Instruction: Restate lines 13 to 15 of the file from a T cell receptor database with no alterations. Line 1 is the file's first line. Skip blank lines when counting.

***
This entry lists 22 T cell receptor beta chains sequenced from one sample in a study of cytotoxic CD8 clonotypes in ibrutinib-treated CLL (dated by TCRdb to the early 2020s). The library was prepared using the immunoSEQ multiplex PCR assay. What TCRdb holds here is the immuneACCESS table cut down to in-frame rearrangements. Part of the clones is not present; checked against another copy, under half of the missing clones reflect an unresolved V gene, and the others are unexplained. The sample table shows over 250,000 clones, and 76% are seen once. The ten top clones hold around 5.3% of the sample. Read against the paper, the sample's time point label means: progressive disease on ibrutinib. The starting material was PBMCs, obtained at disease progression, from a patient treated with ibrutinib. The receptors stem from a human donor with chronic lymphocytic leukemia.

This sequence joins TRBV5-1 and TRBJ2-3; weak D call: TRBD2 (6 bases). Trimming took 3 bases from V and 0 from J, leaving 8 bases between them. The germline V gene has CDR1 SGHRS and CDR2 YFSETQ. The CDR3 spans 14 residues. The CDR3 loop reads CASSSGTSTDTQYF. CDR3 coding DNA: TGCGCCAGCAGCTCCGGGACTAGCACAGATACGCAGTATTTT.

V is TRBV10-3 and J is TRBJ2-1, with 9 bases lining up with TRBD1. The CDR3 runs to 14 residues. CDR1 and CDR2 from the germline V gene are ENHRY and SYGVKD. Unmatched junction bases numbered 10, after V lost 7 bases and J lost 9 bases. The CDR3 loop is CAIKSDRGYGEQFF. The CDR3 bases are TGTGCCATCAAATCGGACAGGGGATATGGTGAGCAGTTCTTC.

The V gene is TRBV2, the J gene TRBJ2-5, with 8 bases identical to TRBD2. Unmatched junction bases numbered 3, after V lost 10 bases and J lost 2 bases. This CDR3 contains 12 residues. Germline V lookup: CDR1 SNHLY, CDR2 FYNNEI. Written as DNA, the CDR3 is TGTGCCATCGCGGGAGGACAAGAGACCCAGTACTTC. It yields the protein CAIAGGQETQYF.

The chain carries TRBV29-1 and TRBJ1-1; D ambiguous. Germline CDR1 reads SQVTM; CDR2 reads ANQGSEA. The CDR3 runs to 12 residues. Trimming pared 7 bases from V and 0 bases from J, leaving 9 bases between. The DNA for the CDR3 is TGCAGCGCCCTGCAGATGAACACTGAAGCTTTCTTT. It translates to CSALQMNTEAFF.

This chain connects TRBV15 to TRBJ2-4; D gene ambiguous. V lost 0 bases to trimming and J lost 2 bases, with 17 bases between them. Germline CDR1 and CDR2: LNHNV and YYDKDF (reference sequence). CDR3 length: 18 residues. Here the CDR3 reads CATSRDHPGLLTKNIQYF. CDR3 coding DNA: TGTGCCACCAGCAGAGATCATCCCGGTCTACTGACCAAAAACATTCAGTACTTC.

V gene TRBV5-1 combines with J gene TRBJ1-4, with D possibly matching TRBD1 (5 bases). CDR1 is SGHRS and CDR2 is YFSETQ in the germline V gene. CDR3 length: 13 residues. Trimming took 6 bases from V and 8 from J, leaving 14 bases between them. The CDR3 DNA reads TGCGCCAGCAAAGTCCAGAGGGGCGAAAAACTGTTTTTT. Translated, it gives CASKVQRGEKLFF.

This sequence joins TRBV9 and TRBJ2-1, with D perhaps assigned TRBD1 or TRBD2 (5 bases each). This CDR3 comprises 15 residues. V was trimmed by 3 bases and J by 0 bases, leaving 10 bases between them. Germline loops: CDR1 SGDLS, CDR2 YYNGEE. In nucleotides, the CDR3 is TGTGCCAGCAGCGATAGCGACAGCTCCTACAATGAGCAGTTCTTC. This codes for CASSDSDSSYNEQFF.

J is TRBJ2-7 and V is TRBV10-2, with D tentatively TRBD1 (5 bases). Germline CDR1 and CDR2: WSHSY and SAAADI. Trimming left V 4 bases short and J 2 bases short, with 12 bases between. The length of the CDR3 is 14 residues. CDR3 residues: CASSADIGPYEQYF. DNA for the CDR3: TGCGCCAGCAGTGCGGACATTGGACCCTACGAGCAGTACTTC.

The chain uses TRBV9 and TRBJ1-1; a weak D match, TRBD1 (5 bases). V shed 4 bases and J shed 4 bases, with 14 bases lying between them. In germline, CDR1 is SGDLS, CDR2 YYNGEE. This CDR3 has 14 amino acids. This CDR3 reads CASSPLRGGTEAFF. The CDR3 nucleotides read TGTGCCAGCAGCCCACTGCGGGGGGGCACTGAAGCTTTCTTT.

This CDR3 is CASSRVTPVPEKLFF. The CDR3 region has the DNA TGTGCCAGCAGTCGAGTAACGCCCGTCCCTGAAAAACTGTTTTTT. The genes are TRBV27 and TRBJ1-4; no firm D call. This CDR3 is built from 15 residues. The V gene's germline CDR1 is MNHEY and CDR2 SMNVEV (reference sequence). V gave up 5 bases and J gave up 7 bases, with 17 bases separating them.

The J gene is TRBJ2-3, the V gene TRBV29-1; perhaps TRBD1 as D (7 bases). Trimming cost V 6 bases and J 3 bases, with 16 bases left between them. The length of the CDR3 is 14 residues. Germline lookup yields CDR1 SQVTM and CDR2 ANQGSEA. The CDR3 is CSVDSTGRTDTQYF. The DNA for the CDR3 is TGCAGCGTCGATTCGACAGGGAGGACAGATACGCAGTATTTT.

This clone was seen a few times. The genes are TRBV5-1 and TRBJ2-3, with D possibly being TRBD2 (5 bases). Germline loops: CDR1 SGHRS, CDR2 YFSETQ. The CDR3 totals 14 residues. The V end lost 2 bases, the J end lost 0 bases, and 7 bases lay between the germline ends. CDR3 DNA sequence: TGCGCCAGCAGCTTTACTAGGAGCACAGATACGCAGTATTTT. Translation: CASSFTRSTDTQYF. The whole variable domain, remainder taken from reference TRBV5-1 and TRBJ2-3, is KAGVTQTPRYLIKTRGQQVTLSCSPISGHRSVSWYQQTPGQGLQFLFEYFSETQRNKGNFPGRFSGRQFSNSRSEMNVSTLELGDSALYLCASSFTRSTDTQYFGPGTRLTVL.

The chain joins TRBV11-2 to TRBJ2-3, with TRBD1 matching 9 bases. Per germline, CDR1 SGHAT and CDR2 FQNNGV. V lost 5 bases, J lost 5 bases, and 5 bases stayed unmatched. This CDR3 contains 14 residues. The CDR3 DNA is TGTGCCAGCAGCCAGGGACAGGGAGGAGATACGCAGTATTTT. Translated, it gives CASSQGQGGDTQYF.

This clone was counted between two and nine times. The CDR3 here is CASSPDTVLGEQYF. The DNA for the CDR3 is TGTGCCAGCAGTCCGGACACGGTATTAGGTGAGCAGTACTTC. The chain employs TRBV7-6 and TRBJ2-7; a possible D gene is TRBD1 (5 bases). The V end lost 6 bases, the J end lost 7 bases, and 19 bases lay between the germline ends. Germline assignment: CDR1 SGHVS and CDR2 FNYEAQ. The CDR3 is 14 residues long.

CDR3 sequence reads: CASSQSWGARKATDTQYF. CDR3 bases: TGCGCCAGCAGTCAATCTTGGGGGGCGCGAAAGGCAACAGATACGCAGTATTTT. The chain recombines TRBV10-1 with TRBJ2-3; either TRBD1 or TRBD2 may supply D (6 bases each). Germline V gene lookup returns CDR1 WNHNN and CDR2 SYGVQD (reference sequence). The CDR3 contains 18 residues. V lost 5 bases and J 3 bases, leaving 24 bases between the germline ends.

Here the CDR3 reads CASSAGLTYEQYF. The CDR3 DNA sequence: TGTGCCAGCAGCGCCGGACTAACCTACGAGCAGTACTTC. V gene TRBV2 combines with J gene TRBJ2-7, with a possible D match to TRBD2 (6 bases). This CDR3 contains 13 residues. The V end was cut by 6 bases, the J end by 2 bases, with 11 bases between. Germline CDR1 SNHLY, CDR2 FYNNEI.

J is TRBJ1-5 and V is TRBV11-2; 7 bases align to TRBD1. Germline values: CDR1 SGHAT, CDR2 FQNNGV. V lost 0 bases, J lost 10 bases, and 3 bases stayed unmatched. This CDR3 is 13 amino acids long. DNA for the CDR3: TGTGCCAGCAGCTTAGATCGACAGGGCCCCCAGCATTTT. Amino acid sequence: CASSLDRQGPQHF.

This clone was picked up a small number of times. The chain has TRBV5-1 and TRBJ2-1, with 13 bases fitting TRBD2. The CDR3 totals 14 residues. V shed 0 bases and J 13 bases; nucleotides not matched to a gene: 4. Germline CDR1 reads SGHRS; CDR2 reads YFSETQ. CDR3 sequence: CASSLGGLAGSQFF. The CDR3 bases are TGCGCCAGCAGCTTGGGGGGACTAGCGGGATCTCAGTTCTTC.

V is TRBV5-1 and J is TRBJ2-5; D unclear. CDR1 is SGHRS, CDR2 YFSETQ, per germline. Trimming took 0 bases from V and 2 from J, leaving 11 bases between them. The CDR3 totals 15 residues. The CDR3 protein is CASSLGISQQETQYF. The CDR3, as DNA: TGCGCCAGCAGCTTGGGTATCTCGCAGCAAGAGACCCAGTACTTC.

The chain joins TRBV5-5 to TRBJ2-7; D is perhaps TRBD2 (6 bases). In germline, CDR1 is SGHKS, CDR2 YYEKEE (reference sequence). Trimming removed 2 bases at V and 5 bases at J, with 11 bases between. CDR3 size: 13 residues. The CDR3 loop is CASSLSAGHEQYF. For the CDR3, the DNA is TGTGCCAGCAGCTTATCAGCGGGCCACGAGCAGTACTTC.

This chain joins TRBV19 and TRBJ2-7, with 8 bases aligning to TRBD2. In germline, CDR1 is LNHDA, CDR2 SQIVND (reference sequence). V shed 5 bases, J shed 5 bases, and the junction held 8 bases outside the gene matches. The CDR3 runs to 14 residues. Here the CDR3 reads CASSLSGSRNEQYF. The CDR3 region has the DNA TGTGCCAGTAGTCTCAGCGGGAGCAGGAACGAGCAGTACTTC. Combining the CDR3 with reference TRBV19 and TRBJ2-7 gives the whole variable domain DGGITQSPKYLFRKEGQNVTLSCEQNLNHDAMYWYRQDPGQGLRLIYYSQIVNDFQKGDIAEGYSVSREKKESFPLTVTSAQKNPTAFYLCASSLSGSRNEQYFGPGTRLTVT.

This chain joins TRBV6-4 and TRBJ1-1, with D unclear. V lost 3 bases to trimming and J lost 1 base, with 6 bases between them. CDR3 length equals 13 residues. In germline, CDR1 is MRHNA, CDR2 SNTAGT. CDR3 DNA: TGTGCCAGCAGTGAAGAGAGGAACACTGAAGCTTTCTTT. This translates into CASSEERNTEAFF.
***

This clone was seen a few times. The genes are TRBV5-1 and TRBJ2-3, with D possibly being TRBD2 (5 bases). Germline loops: CDR1 SGHRS, CDR2 YFSETQ. The CDR3 totals 14 residues. The V end lost 2 bases, the J end lost 0 bases, and 7 bases lay between the germline ends. CDR3 DNA sequence: TGCGCCAGCAGCTTTACTAGGAGCACAGATACGCAGTATTTT. Translation: CASSFTRSTDTQYF. The whole variable domain, remainder taken from reference TRBV5-1 and TRBJ2-3, is KAGVTQTPRYLIKTRGQQVTLSCSPISGHRSVSWYQQTPGQGLQFLFEYFSETQRNKGNFPGRFSGRQFSNSRSEMNVSTLELGDSALYLCASSFTRSTDTQYFGPGTRLTVL.

The chain joins TRBV11-2 to TRBJ2-3, with TRBD1 matching 9 bases. Per germline, CDR1 SGHAT and CDR2 FQNNGV. V lost 5 bases, J lost 5 bases, and 5 bases stayed unmatched. This CDR3 contains 14 residues. The CDR3 DNA is TGTGCCAGCAGCCAGGGACAGGGAGGAGATACGCAGTATTTT. Translated, it gives CASSQGQGGDTQYF.

This clone was counted between two and nine times. The CDR3 here is CASSPDTVLGEQYF. The DNA for the CDR3 is TGTGCCAGCAGTCCGGACACGGTATTAGGTGAGCAGTACTTC. The chain employs TRBV7-6 and TRBJ2-7; a possible D gene is TRBD1 (5 bases). The V end lost 6 bases, the J end lost 7 bases, and 19 bases lay between the germline ends. Germline assignment: CDR1 SGHVS and CDR2 FNYEAQ. The CDR3 is 14 residues long.